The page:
Prime Minister Abe to Accelerate Internationalisation of Japanese Universities

ABEBy Martin Ince

Japan’s universities will be the big winners in prime minister Shinzo Abe’s push to globalise the nation’s economy and society, according to his remarks at a Mayday meeting of British and Japanese universities that formed a significant part of his recent visit to the UK.

He told a conference of university leaders from the UK and Japan that “the number of foreign students at a university will define its success,” a big statement from the leader of a nation whose institutions are consistently towards the lower end of the rankings on criteria measuring their appeal to international staff and students.

In an address to the event at University College, London, Abe said that while “19 universities in the QS World University Ranking” were represented at the meeting, he was disappointed that fewer Japanese students are studying abroad than a decade earlier. He said that he wanted Japanese employers to value international experience more highly, and added that the government might put money into “a stimulus” for Japanese students to study abroad.

An increase in the number of Japanese students spending part of their academic career abroad would improve Japan’s standing in the QS Asian University Rankings, which use both incoming and outgoing exchange students as a measure of universities’ global appeal. In the new AUR, Tokyo is the top Japanese institution, in 10th place, with Kyoto and Osaka at 12 and 13, modest positions for such a rich and populous nation.

It is notable in these rankings that Tokyo and Kyoto rank 107 and 116 respectively in Asia for inbound exchange students, and 170 and 196 for outbound exchange. Osaka does a little better at 73 for inbound exchange and 49 for outbound.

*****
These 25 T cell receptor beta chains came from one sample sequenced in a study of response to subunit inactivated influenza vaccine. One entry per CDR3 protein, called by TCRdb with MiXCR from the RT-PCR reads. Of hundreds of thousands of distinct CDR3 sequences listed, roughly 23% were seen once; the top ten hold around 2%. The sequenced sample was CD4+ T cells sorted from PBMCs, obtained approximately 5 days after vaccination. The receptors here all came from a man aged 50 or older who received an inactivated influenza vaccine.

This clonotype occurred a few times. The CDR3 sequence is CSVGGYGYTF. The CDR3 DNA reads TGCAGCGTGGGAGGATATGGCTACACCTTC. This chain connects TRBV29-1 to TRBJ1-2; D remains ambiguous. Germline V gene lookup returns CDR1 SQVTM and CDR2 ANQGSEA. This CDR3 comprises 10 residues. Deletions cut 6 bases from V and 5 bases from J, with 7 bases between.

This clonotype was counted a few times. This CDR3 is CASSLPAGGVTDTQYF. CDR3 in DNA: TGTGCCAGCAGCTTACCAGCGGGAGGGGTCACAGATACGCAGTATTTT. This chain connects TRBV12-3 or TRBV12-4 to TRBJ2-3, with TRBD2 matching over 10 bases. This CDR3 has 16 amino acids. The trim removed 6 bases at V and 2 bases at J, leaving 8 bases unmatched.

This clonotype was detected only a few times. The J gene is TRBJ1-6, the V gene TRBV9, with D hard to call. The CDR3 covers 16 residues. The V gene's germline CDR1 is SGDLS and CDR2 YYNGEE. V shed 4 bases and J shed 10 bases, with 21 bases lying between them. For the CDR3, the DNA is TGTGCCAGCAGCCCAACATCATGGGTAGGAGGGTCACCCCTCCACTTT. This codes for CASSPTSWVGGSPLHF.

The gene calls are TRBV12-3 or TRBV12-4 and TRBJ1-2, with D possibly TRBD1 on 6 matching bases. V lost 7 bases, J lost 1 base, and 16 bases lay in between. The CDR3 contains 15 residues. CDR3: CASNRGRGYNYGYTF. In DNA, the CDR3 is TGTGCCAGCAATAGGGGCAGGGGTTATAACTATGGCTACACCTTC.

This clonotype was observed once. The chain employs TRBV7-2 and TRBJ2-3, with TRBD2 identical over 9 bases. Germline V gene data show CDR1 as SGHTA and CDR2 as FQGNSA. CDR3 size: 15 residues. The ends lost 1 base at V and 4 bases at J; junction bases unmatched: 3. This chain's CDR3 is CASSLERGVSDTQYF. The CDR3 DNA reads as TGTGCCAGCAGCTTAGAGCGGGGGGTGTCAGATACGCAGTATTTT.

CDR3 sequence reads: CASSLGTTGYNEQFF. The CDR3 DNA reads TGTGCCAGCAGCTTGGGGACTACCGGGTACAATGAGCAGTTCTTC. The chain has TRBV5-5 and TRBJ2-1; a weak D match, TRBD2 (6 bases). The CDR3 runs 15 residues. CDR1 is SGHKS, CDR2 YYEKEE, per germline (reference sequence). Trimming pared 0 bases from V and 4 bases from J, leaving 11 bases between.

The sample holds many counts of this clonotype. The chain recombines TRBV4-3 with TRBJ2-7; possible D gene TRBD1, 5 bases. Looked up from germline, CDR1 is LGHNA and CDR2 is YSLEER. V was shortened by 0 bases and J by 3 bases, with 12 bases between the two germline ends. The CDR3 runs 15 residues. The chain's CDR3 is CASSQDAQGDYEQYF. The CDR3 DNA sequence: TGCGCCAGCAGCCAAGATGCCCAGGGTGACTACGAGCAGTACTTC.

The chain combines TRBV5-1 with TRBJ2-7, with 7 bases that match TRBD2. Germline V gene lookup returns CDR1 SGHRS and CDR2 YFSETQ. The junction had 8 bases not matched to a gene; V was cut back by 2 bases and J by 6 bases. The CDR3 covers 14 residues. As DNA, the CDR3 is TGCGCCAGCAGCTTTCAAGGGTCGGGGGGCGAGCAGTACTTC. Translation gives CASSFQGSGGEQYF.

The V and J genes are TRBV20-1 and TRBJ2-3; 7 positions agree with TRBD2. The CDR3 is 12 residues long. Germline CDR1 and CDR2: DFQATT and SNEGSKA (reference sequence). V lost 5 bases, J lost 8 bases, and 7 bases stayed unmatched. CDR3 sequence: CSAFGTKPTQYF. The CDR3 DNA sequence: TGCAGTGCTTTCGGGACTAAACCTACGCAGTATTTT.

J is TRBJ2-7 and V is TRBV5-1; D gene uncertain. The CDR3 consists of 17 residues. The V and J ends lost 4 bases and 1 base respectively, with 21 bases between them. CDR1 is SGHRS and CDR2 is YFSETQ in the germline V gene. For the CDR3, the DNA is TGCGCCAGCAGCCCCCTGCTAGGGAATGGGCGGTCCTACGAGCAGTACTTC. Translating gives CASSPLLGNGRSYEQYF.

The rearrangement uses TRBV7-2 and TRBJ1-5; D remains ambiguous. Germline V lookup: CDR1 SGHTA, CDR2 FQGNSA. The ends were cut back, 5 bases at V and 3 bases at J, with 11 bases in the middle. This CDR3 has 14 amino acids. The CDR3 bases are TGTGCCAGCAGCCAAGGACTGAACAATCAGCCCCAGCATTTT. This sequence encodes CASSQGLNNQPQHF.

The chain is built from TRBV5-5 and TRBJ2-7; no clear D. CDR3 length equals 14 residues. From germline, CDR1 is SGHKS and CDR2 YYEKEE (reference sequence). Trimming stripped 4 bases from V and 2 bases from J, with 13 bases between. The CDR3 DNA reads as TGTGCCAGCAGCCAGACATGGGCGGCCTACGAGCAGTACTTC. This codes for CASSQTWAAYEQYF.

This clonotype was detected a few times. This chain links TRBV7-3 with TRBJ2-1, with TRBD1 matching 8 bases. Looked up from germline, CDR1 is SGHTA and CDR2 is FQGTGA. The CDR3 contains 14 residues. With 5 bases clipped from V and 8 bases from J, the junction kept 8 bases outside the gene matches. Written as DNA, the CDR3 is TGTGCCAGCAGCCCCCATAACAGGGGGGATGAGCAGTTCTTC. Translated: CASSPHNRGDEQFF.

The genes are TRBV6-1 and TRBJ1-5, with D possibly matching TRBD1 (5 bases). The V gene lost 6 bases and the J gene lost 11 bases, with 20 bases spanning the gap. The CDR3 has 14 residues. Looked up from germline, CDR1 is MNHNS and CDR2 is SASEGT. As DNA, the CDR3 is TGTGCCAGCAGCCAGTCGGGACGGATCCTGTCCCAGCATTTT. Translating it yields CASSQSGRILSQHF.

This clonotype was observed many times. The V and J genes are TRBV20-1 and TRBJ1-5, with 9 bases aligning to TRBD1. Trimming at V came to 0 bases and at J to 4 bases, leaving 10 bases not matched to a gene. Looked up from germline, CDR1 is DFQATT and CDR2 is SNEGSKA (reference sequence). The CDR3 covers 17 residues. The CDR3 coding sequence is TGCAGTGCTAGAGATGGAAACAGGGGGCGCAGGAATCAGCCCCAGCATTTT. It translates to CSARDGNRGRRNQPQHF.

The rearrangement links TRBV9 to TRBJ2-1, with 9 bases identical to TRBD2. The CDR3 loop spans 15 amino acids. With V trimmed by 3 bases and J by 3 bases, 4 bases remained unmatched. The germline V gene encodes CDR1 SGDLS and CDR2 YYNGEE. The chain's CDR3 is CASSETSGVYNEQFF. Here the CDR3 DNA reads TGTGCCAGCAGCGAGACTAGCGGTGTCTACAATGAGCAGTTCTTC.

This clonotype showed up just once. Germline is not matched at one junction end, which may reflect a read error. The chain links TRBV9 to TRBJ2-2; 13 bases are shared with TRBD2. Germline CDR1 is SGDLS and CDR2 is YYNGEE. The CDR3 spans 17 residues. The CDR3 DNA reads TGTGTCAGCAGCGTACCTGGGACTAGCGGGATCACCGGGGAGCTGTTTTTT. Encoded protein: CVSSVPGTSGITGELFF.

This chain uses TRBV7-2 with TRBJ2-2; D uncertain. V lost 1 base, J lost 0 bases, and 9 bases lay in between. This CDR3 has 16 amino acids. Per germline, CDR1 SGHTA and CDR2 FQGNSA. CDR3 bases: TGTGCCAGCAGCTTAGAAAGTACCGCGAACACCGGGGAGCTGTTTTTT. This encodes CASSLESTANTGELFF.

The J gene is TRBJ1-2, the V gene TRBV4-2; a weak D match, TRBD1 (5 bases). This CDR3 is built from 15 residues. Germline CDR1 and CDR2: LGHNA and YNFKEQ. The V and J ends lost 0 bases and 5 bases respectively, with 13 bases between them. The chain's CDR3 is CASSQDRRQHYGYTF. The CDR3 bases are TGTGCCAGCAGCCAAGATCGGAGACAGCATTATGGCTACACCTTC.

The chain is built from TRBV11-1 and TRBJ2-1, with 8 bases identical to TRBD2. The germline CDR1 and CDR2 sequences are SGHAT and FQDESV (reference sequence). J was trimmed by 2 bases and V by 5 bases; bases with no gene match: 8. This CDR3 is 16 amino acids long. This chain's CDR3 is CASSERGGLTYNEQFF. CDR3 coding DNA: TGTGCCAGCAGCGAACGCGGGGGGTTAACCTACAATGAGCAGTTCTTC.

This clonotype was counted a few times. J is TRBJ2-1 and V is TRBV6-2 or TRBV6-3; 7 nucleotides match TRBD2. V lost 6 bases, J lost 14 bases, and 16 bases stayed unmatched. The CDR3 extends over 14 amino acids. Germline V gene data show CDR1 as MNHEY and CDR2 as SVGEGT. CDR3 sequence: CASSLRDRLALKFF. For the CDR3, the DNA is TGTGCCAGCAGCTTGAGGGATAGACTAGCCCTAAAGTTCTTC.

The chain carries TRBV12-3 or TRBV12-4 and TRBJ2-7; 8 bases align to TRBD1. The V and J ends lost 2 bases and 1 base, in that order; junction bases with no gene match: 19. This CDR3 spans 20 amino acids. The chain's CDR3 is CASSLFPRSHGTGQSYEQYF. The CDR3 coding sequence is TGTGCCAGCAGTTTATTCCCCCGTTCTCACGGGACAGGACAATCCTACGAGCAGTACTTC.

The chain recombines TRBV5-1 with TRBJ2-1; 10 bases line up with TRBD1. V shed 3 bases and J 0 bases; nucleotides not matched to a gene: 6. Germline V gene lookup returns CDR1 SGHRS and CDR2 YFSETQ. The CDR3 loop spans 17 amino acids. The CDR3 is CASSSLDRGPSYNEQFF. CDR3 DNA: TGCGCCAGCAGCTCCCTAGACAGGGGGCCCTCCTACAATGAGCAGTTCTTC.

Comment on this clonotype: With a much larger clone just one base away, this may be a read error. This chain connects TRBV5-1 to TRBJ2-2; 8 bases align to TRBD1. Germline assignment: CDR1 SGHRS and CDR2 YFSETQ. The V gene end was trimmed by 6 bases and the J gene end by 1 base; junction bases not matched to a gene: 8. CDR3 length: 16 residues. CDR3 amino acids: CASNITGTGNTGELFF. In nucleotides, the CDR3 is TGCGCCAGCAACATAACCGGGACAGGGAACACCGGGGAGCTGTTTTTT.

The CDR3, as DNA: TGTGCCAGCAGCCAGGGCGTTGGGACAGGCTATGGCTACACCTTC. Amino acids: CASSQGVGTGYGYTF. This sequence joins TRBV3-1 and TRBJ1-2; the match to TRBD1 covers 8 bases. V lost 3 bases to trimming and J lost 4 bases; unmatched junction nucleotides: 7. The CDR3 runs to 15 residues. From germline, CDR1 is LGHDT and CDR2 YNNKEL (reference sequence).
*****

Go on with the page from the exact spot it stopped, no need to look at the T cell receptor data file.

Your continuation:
Horishi Matsumoto, president of Kyoto University, told the conference that the university aims to double all its internationally-centred rankings scores by 2020. As well as exchange students, this would include overseas faculty and overseas students taking full degrees. Tokyo and Kyoto are 159 and 103 in Asia respectively for international faculty, and 57 and 66 for students. This means that there is plenty of scope for improvement.

As one sign of the inward-looking nature of Japanese academe, it has recently been a big news story in Japan that Kyoto might consider a non-Japanese replacement for Matsumoto, who is close to retirement.

UK universities at the meeting vied for supremacy in their claims for the age and depth of their Japanese connections. In the 1860s, UCL itself educated the Choshu 5, a leading group of émigré students who later became the nation’s first prime minister and foreign minister and founded its mint, railway system and industry ministry. More recently, participants learned, Edinburgh has educated two Japanese princesses, while Oxford has made room for three Japanese princes and princesses. As Andrew Hamilton, vice chancellor of the University of Oxford, explained, this means that his university has educated more members of Japanese royal family than of the British one.

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